Vigilant Blog

News, trends and analysis in employment law, HR, safety & workers' comp

Jul 01, 2013

Alert: Supreme Court rules on harassment, discrimination, and affirmative action

Affirmative Action 

The U.S. Supreme Court issued rulings on harassment, discrimination, and affirmative action yesterday.

The U.S. Supreme Court issued rulings on harassment, discrimination, and affirmative action yesterday.

In the harassment case, the Court said an individual is considered a supervisor under Title VII of the Civil Rights Act only if he or she has the authority to make tangible employment decisions about the victim, such as hiring, firing, promoting, reassigning to significantly different responsibilities, or causing significant changes in benefits. Just directing the complaining employee’s work tasks isn’t enough. In this case, a catering specialist who allegedly intimidated a catering assistant on the basis of her race clearly wasn’t a supervisor because her authority was limited to telling the assistant what to do (Vance v. Ball State University, US, June 24, 2013).

The Court’s ruling means it will usually be pretty clear who is a supervisor. Also, the universe of workers who are considered supervisors for purposes of Title VII liability is now much narrower than what the U.S. Equal Employment Opportunity Commission (EEOC) had thought it should be. This is important because under Title VII, if a supervisor harasses someone as part of a hostile work environment but doesn’t take any tangible employment action, the employer is still automatically liable unless it can show it had reasonable procedures in place to prevent and correct harassment, and the employee unreasonably failed to take advantage of those procedures. But if the harasser isn’t a supervisor, then the employer is only liable if it knew or should have known of the harassment. For more information, see our Legal Guide, “At a Glance: Workplace Harassment” (6257). Vigilant offers non-harassment training for supervisors, as well as employee briefings on the topic; contact your Vigilant staff representative to schedule sessions at your location.

In the discrimination case, the Court made it harder for employees to prove retaliation under Title VII. When an employee complains of illegal discrimination and then experiences a negative employment action, the employee may claim the employer retaliated for the complaint. The Court said to prove retaliation under Title VII, the employee must show that the employer had only one reason for the negative employment action: to punish the employee for opposing or complaining of discrimination on the basis of race, color, religion, sex, or national origin. If the employer had a mixed motive and would have taken the same action anyway for legitimate reasons, then it isn’t liable for retaliation. In this case, the chair of a university medical department told a hospital not to hire a doctor who had quit his university job after complaining of discrimination, but part of the chair’s reason for doing so was that the hospital had agreed to employ only university-affiliated doctors on staff (University of Texas Southwestern Medical Center v. Nassar, US, June 24, 2013). See our Legal Guide, “Retaliation Claims: How to Avoid Them” (1308).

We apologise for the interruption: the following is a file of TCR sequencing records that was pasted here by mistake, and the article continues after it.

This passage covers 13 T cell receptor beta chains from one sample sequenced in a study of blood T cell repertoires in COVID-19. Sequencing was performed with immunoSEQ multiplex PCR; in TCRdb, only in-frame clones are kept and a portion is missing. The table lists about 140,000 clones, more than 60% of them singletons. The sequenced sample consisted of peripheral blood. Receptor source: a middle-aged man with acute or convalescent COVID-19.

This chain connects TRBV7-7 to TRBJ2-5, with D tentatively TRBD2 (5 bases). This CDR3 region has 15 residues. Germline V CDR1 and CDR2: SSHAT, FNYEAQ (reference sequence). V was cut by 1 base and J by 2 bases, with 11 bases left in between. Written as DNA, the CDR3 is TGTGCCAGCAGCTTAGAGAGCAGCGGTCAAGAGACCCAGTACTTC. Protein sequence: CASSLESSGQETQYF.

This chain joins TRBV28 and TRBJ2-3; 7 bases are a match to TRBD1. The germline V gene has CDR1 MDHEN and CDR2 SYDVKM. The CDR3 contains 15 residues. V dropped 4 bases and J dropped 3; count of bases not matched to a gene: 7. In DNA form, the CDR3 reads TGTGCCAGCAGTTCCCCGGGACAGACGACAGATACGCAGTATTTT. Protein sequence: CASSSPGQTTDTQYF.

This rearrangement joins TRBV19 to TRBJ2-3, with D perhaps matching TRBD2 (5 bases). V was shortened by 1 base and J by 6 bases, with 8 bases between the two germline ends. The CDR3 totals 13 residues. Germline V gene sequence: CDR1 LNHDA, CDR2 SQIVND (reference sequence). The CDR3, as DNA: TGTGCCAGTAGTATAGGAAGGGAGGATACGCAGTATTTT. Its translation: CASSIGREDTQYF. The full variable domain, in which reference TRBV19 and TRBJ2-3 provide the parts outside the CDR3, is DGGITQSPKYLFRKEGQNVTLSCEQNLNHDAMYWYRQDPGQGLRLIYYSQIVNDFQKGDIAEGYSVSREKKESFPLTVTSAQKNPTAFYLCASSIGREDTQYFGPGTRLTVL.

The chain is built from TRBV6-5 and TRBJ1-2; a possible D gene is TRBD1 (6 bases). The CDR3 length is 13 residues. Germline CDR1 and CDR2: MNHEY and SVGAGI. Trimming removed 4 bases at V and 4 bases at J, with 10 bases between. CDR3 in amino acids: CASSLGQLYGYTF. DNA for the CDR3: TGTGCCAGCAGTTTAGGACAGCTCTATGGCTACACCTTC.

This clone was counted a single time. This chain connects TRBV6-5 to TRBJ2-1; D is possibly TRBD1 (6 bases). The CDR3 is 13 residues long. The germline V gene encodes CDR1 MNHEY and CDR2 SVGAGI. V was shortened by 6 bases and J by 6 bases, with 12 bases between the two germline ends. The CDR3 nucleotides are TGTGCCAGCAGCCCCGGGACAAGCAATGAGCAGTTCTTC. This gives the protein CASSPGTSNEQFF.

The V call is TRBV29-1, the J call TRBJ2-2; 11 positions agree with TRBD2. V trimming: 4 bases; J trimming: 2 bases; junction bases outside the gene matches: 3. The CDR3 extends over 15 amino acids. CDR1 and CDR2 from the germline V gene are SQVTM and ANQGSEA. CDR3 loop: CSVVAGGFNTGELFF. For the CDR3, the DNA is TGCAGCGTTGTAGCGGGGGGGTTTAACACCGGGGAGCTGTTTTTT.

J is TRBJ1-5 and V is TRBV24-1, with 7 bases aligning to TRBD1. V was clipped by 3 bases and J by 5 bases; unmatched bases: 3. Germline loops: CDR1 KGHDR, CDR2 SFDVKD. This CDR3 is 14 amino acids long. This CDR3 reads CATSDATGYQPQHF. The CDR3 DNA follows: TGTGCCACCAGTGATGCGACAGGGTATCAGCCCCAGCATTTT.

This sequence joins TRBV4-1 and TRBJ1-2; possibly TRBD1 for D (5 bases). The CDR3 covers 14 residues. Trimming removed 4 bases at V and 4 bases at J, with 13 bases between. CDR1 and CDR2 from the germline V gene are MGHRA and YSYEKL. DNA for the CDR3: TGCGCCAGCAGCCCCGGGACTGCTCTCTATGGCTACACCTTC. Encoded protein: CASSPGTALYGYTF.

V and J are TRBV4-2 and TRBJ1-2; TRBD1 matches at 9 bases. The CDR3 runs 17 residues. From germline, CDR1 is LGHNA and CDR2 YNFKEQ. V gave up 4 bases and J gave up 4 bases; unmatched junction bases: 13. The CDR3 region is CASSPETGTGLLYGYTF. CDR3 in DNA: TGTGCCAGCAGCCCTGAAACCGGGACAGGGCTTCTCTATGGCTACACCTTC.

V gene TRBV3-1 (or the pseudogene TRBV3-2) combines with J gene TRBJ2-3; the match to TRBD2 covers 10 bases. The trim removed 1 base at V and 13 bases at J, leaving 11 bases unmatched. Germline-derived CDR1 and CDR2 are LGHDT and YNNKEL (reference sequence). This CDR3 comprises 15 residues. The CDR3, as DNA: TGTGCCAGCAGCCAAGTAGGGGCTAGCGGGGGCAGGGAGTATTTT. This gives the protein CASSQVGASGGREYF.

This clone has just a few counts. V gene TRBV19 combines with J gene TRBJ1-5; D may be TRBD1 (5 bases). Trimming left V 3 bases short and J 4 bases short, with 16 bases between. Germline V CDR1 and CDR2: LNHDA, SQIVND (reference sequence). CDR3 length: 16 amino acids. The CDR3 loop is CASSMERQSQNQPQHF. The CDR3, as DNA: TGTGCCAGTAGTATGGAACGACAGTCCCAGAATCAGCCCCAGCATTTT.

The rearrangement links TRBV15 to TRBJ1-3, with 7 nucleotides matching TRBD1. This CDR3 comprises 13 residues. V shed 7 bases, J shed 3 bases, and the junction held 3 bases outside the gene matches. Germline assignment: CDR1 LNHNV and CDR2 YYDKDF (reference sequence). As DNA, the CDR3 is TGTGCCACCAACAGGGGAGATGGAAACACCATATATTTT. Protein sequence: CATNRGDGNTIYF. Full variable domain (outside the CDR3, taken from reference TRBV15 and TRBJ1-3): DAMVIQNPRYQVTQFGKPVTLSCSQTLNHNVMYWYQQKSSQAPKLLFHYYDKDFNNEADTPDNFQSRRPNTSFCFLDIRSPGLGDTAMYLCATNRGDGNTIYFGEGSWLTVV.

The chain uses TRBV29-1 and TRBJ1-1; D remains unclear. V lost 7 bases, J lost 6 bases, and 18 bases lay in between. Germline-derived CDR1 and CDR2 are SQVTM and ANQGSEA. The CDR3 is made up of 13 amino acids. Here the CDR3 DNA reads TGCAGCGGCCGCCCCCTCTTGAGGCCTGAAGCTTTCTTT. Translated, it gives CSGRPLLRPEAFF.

The Court also decided an affirmative action case, requiring a university that voluntarily used race as a factor in student admissions, to provide compelling reasons for continuing to do so (Fisher v. University of Texas at Austin, US, June 24, 2013). Employers who have affirmative action obligations as federal contractors may wonder whether this decision affects them. Technically, the answer is no. The reason is that affirmative action is mandatory for employers with covered federal contracts. Executive Order 11246 requires them to track the race/ethnicity and gender of applicants and employees, cast a wide net to find qualified candidates, and monitor their personnel activities to ensure nondiscrimination. However, the Court’s approach is consistent with modern-day affirmative action enforcement by the Office of Federal Contract Compliance Programs (OFCCP). Interestingly, if a federal contractor were to admit using race/ethnicity or gender to make employment decisions, even for a benign affirmative action purpose, the OFCCP today would likely find that to be illegal discrimination. These days, the OFCCP is focused on providing equal employment opportunities and preventing and correcting discrimination. Questions? Contact your Vigilant affirmative action representative.

Or, if you you would like to learn more about how Vigilant can help you with these employment issues and more, visit our website.

This website presents general information in nontechnical language. This information is not legal advice. Before applying this information to a specific management decision, consult legal counsel.